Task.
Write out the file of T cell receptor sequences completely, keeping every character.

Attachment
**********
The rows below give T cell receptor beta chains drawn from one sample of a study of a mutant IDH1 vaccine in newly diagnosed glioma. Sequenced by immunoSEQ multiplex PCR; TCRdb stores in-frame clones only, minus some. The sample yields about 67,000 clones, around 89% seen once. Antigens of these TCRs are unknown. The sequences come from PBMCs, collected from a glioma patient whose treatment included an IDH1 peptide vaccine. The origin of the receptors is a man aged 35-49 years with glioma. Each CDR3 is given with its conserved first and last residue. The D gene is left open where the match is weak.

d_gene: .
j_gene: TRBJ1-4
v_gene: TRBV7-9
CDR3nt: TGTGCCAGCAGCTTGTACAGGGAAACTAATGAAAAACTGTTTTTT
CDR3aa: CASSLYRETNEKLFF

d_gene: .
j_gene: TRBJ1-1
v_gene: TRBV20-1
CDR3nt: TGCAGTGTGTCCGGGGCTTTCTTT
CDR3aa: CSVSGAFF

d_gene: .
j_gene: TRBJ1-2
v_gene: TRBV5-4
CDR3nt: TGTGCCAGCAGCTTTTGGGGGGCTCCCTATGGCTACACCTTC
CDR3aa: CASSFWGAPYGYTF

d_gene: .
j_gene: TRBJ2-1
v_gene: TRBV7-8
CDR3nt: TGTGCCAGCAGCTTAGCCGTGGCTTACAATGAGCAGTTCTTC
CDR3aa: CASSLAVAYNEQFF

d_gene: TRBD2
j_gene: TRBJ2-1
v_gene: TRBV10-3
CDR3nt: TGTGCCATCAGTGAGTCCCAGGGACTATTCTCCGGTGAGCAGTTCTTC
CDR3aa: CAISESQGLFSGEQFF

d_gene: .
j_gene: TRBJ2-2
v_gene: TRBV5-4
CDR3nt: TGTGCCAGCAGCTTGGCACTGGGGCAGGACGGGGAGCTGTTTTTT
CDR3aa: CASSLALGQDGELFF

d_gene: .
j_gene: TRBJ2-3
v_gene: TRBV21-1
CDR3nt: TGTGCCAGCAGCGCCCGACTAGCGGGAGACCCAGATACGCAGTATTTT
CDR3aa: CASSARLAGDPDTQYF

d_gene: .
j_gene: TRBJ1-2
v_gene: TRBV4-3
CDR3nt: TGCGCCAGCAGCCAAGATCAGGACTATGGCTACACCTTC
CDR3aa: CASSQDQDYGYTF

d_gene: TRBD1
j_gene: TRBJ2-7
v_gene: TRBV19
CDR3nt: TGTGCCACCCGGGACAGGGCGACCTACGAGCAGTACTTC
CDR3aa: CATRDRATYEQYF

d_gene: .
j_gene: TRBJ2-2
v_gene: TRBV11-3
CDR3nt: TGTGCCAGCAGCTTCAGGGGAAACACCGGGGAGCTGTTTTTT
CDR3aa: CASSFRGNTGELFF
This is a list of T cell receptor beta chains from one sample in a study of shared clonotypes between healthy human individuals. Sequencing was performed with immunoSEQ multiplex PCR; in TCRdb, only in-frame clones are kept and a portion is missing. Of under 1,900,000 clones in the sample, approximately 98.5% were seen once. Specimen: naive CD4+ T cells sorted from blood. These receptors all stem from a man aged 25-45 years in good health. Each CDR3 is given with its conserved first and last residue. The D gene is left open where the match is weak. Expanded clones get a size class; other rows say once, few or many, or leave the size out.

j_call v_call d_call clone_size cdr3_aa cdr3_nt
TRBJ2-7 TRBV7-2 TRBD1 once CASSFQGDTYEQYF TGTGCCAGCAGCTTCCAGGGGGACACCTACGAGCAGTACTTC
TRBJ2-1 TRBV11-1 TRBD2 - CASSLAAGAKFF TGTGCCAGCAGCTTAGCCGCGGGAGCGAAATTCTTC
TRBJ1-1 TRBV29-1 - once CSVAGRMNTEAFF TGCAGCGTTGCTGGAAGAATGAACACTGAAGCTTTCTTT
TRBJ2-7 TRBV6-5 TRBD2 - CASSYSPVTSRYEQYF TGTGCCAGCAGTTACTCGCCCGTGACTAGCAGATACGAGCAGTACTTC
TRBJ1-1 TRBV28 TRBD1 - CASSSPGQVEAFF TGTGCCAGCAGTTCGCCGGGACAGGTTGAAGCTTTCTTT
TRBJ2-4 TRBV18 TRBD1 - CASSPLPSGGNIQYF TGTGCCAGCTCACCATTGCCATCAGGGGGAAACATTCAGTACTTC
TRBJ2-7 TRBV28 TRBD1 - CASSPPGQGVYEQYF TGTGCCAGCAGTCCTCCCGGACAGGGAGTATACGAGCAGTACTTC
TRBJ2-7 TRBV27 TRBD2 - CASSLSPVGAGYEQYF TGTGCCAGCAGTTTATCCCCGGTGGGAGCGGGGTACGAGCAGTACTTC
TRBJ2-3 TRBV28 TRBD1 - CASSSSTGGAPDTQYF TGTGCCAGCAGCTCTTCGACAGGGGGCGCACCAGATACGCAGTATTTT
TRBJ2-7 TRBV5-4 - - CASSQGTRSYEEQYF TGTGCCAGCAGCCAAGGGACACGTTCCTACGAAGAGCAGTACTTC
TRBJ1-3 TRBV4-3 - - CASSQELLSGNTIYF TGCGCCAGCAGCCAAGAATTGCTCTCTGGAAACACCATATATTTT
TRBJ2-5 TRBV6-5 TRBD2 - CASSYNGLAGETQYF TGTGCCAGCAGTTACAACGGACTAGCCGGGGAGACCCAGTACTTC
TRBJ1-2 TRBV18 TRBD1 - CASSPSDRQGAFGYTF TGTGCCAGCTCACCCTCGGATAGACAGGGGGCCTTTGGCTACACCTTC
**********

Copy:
The rows below give T cell receptor beta chains drawn from one sample of a study of a mutant IDH1 vaccine in newly diagnosed glioma. Sequenced by immunoSEQ multiplex PCR; TCRdb stores in-frame clones only, minus some. The sample yields about 67,000 clones, around 89% seen once. Antigens of these TCRs are unknown. The sequences come from PBMCs, collected from a glioma patient whose treatment included an IDH1 peptide vaccine. The origin of the receptors is a man aged 35-49 years with glioma. Each CDR3 is given with its conserved first and last residue. The D gene is left open where the match is weak.

d_gene: .
j_gene: TRBJ1-4
v_gene: TRBV7-9
CDR3nt: TGTGCCAGCAGCTTGTACAGGGAAACTAATGAAAAACTGTTTTTT
CDR3aa: CASSLYRETNEKLFF

d_gene: .
j_gene: TRBJ1-1
v_gene: TRBV20-1
CDR3nt: TGCAGTGTGTCCGGGGCTTTCTTT
CDR3aa: CSVSGAFF

d_gene: .
j_gene: TRBJ1-2
v_gene: TRBV5-4
CDR3nt: TGTGCCAGCAGCTTTTGGGGGGCTCCCTATGGCTACACCTTC
CDR3aa: CASSFWGAPYGYTF

d_gene: .
j_gene: TRBJ2-1
v_gene: TRBV7-8
CDR3nt: TGTGCCAGCAGCTTAGCCGTGGCTTACAATGAGCAGTTCTTC
CDR3aa: CASSLAVAYNEQFF

d_gene: TRBD2
j_gene: TRBJ2-1
v_gene: TRBV10-3
CDR3nt: TGTGCCATCAGTGAGTCCCAGGGACTATTCTCCGGTGAGCAGTTCTTC
CDR3aa: CAISESQGLFSGEQFF

d_gene: .
j_gene: TRBJ2-2
v_gene: TRBV5-4
CDR3nt: TGTGCCAGCAGCTTGGCACTGGGGCAGGACGGGGAGCTGTTTTTT
CDR3aa: CASSLALGQDGELFF

d_gene: .
j_gene: TRBJ2-3
v_gene: TRBV21-1
CDR3nt: TGTGCCAGCAGCGCCCGACTAGCGGGAGACCCAGATACGCAGTATTTT
CDR3aa: CASSARLAGDPDTQYF

d_gene: .
j_gene: TRBJ1-2
v_gene: TRBV4-3
CDR3nt: TGCGCCAGCAGCCAAGATCAGGACTATGGCTACACCTTC
CDR3aa: CASSQDQDYGYTF

d_gene: TRBD1
j_gene: TRBJ2-7
v_gene: TRBV19
CDR3nt: TGTGCCACCCGGGACAGGGCGACCTACGAGCAGTACTTC
CDR3aa: CATRDRATYEQYF

d_gene: .
j_gene: TRBJ2-2
v_gene: TRBV11-3
CDR3nt: TGTGCCAGCAGCTTCAGGGGAAACACCGGGGAGCTGTTTTTT
CDR3aa: CASSFRGNTGELFF
This is a list of T cell receptor beta chains from one sample in a study of shared clonotypes between healthy human individuals. Sequencing was performed with immunoSEQ multiplex PCR; in TCRdb, only in-frame clones are kept and a portion is missing. Of under 1,900,000 clones in the sample, approximately 98.5% were seen once. Specimen: naive CD4+ T cells sorted from blood. These receptors all stem from a man aged 25-45 years in good health. Each CDR3 is given with its conserved first and last residue. The D gene is left open where the match is weak. Expanded clones get a size class; other rows say once, few or many, or leave the size out.

j_call v_call d_call clone_size cdr3_aa cdr3_nt
TRBJ2-7 TRBV7-2 TRBD1 once CASSFQGDTYEQYF TGTGCCAGCAGCTTCCAGGGGGACACCTACGAGCAGTACTTC
TRBJ2-1 TRBV11-1 TRBD2 - CASSLAAGAKFF TGTGCCAGCAGCTTAGCCGCGGGAGCGAAATTCTTC
TRBJ1-1 TRBV29-1 - once CSVAGRMNTEAFF TGCAGCGTTGCTGGAAGAATGAACACTGAAGCTTTCTTT
TRBJ2-7 TRBV6-5 TRBD2 - CASSYSPVTSRYEQYF TGTGCCAGCAGTTACTCGCCCGTGACTAGCAGATACGAGCAGTACTTC
TRBJ1-1 TRBV28 TRBD1 - CASSSPGQVEAFF TGTGCCAGCAGTTCGCCGGGACAGGTTGAAGCTTTCTTT
TRBJ2-4 TRBV18 TRBD1 - CASSPLPSGGNIQYF TGTGCCAGCTCACCATTGCCATCAGGGGGAAACATTCAGTACTTC
TRBJ2-7 TRBV28 TRBD1 - CASSPPGQGVYEQYF TGTGCCAGCAGTCCTCCCGGACAGGGAGTATACGAGCAGTACTTC
TRBJ2-7 TRBV27 TRBD2 - CASSLSPVGAGYEQYF TGTGCCAGCAGTTTATCCCCGGTGGGAGCGGGGTACGAGCAGTACTTC
TRBJ2-3 TRBV28 TRBD1 - CASSSSTGGAPDTQYF TGTGCCAGCAGCTCTTCGACAGGGGGCGCACCAGATACGCAGTATTTT
TRBJ2-7 TRBV5-4 - - CASSQGTRSYEEQYF TGTGCCAGCAGCCAAGGGACACGTTCCTACGAAGAGCAGTACTTC
TRBJ1-3 TRBV4-3 - - CASSQELLSGNTIYF TGCGCCAGCAGCCAAGAATTGCTCTCTGGAAACACCATATATTTT
TRBJ2-5 TRBV6-5 TRBD2 - CASSYNGLAGETQYF TGTGCCAGCAGTTACAACGGACTAGCCGGGGAGACCCAGTACTTC
TRBJ1-2 TRBV18 TRBD1 - CASSPSDRQGAFGYTF TGTGCCAGCTCACCCTCGGATAGACAGGGGGCCTTTGGCTACACCTTC